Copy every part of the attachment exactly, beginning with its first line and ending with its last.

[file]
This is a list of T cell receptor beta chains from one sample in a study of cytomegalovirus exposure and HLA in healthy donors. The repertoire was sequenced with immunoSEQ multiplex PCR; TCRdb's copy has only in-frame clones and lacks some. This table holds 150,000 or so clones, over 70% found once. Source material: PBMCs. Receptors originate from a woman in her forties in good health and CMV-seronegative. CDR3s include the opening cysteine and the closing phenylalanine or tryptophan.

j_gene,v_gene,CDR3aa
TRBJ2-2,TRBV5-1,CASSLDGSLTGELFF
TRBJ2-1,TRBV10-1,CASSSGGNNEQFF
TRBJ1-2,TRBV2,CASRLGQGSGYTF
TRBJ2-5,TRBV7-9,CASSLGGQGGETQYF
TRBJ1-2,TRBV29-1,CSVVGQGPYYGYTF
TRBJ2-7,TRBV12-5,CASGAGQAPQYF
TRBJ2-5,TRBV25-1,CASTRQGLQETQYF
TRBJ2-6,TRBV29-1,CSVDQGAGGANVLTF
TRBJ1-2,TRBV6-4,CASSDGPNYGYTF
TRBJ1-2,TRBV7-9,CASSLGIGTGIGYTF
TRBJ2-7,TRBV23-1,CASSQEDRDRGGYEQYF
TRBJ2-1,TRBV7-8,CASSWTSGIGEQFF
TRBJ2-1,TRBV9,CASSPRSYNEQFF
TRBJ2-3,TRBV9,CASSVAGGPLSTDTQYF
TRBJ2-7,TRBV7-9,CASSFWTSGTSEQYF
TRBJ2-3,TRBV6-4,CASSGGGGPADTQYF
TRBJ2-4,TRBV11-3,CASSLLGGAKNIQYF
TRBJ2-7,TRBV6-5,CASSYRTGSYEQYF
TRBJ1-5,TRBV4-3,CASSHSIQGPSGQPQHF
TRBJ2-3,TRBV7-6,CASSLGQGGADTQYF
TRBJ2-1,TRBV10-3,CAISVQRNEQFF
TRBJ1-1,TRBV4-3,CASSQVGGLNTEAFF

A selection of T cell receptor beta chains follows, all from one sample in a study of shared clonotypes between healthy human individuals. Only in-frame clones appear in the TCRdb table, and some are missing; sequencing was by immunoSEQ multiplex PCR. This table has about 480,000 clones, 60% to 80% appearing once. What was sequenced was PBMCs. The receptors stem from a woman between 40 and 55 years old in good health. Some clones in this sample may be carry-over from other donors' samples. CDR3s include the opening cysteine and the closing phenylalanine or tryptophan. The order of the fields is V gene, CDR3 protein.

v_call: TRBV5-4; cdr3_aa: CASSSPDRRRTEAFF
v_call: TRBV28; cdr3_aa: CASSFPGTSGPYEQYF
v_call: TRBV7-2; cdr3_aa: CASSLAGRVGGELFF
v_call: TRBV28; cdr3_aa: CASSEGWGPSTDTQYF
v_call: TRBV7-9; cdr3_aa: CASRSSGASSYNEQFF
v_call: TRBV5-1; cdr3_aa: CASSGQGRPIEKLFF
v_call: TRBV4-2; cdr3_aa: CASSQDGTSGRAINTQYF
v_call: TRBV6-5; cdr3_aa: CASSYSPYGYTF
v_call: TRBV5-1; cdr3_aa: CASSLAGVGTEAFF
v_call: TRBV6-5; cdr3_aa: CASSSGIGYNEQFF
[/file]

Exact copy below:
This is a list of T cell receptor beta chains from one sample in a study of cytomegalovirus exposure and HLA in healthy donors. The repertoire was sequenced with immunoSEQ multiplex PCR; TCRdb's copy has only in-frame clones and lacks some. This table holds 150,000 or so clones, over 70% found once. Source material: PBMCs. Receptors originate from a woman in her forties in good health and CMV-seronegative. CDR3s include the opening cysteine and the closing phenylalanine or tryptophan.

j_gene,v_gene,CDR3aa
TRBJ2-2,TRBV5-1,CASSLDGSLTGELFF
TRBJ2-1,TRBV10-1,CASSSGGNNEQFF
TRBJ1-2,TRBV2,CASRLGQGSGYTF
TRBJ2-5,TRBV7-9,CASSLGGQGGETQYF
TRBJ1-2,TRBV29-1,CSVVGQGPYYGYTF
TRBJ2-7,TRBV12-5,CASGAGQAPQYF
TRBJ2-5,TRBV25-1,CASTRQGLQETQYF
TRBJ2-6,TRBV29-1,CSVDQGAGGANVLTF
TRBJ1-2,TRBV6-4,CASSDGPNYGYTF
TRBJ1-2,TRBV7-9,CASSLGIGTGIGYTF
TRBJ2-7,TRBV23-1,CASSQEDRDRGGYEQYF
TRBJ2-1,TRBV7-8,CASSWTSGIGEQFF
TRBJ2-1,TRBV9,CASSPRSYNEQFF
TRBJ2-3,TRBV9,CASSVAGGPLSTDTQYF
TRBJ2-7,TRBV7-9,CASSFWTSGTSEQYF
TRBJ2-3,TRBV6-4,CASSGGGGPADTQYF
TRBJ2-4,TRBV11-3,CASSLLGGAKNIQYF
TRBJ2-7,TRBV6-5,CASSYRTGSYEQYF
TRBJ1-5,TRBV4-3,CASSHSIQGPSGQPQHF
TRBJ2-3,TRBV7-6,CASSLGQGGADTQYF
TRBJ2-1,TRBV10-3,CAISVQRNEQFF
TRBJ1-1,TRBV4-3,CASSQVGGLNTEAFF

A selection of T cell receptor beta chains follows, all from one sample in a study of shared clonotypes between healthy human individuals. Only in-frame clones appear in the TCRdb table, and some are missing; sequencing was by immunoSEQ multiplex PCR. This table has about 480,000 clones, 60% to 80% appearing once. What was sequenced was PBMCs. The receptors stem from a woman between 40 and 55 years old in good health. Some clones in this sample may be carry-over from other donors' samples. CDR3s include the opening cysteine and the closing phenylalanine or tryptophan. The order of the fields is V gene, CDR3 protein.

v_call: TRBV5-4; cdr3_aa: CASSSPDRRRTEAFF
v_call: TRBV28; cdr3_aa: CASSFPGTSGPYEQYF
v_call: TRBV7-2; cdr3_aa: CASSLAGRVGGELFF
v_call: TRBV28; cdr3_aa: CASSEGWGPSTDTQYF
v_call: TRBV7-9; cdr3_aa: CASRSSGASSYNEQFF
v_call: TRBV5-1; cdr3_aa: CASSGQGRPIEKLFF
v_call: TRBV4-2; cdr3_aa: CASSQDGTSGRAINTQYF
v_call: TRBV6-5; cdr3_aa: CASSYSPYGYTF
v_call: TRBV5-1; cdr3_aa: CASSLAGVGTEAFF
v_call: TRBV6-5; cdr3_aa: CASSSGIGYNEQFF